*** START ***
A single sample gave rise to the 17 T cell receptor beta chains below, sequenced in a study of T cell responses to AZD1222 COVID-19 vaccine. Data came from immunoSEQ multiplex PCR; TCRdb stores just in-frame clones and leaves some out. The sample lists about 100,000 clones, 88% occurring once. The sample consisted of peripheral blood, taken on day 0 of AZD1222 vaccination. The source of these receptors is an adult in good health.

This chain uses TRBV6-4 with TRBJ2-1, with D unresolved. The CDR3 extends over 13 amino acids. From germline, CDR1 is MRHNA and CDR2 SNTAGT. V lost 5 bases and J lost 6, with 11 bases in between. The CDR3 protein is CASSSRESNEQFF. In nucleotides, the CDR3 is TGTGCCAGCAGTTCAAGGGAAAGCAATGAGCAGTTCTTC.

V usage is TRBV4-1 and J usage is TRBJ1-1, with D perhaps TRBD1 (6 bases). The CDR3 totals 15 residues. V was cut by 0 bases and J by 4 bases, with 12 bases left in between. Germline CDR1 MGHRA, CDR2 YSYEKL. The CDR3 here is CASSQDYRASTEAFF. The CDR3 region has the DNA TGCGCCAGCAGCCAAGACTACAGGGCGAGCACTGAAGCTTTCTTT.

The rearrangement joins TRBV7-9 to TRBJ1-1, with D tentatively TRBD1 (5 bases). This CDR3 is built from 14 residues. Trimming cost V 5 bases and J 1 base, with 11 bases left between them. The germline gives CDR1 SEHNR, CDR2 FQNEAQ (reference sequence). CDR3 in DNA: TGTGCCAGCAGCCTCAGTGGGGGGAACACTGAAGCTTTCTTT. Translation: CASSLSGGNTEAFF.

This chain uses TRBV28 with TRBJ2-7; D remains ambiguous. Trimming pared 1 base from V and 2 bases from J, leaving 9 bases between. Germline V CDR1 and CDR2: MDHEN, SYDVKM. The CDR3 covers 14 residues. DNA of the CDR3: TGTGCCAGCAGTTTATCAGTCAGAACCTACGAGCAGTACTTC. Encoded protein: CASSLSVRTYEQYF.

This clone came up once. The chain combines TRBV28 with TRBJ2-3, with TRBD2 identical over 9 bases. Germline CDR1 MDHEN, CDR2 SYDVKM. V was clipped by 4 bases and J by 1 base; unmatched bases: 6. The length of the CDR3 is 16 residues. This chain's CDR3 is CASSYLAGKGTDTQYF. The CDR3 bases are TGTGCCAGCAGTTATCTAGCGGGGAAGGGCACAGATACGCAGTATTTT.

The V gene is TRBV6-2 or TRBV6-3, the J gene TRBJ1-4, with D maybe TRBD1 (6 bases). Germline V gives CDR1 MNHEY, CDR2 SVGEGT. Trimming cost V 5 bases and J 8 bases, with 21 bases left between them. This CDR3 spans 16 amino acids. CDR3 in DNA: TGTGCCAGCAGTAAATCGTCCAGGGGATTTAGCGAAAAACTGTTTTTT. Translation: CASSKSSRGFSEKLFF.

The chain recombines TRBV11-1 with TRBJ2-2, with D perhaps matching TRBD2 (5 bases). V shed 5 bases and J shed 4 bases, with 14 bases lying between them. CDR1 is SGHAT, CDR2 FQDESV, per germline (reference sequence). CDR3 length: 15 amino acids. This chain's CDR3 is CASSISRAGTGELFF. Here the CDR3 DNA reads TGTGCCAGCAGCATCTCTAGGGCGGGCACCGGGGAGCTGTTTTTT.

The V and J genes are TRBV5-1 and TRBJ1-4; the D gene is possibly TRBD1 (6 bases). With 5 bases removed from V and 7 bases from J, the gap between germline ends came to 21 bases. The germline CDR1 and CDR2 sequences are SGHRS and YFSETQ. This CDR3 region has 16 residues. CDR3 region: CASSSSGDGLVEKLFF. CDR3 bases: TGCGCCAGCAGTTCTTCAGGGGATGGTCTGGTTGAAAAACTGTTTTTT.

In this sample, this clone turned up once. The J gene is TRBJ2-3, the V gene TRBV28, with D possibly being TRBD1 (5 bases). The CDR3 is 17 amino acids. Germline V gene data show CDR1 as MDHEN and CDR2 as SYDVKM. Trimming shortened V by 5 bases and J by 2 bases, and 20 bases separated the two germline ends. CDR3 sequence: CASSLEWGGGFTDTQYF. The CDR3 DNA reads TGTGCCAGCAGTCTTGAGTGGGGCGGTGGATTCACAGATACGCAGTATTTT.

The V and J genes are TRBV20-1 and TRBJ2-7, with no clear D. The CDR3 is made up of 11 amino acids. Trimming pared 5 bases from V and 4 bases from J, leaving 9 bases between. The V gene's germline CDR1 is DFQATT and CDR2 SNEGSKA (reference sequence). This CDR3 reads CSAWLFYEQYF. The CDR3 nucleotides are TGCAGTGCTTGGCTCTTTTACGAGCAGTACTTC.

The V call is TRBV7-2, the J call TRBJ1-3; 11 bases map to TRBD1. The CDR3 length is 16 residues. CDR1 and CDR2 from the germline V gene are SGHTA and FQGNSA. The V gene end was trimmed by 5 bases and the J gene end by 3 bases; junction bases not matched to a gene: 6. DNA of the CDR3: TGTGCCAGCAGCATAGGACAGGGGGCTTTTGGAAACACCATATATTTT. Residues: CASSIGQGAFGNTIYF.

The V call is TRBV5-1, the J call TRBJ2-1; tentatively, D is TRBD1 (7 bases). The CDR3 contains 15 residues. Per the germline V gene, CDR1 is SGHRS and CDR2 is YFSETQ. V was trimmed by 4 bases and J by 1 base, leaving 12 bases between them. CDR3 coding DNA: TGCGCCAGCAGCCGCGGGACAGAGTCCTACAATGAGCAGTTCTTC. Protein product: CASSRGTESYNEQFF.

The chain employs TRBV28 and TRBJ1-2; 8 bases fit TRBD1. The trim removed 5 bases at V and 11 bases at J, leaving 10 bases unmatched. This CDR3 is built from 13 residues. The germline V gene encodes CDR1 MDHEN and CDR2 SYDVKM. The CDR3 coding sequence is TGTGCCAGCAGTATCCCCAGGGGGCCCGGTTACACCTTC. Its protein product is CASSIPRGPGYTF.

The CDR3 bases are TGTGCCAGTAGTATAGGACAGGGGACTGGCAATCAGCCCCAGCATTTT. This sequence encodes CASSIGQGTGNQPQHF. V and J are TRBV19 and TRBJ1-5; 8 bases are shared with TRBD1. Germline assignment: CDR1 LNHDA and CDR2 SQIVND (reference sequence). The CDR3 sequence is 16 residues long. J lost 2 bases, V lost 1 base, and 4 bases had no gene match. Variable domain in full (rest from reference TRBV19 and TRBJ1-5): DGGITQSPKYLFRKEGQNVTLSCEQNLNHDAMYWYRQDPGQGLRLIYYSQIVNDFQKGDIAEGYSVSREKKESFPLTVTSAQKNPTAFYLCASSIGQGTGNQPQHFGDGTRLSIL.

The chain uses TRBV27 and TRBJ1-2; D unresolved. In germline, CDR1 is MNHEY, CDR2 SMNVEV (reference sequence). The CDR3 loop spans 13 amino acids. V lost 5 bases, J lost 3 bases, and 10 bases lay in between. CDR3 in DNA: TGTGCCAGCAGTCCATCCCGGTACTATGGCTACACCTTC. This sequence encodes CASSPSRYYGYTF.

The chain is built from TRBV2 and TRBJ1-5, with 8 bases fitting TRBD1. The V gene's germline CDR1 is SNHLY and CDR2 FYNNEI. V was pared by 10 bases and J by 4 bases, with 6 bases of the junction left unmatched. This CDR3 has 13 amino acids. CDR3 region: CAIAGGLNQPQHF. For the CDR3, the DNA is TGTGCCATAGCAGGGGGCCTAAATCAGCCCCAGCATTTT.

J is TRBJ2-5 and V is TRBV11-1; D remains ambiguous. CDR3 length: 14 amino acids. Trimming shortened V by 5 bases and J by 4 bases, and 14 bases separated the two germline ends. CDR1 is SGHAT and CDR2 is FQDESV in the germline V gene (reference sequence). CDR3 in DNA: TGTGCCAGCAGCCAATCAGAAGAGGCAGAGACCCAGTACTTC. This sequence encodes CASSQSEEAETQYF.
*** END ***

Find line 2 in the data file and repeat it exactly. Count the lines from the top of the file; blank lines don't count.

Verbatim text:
This chain uses TRBV6-4 with TRBJ2-1, with D unresolved. The CDR3 extends over 13 amino acids. From germline, CDR1 is MRHNA and CDR2 SNTAGT. V lost 5 bases and J lost 6, with 11 bases in between. The CDR3 protein is CASSSRESNEQFF. In nucleotides, the CDR3 is TGTGCCAGCAGTTCAAGGGAAAGCAATGAGCAGTTCTTC.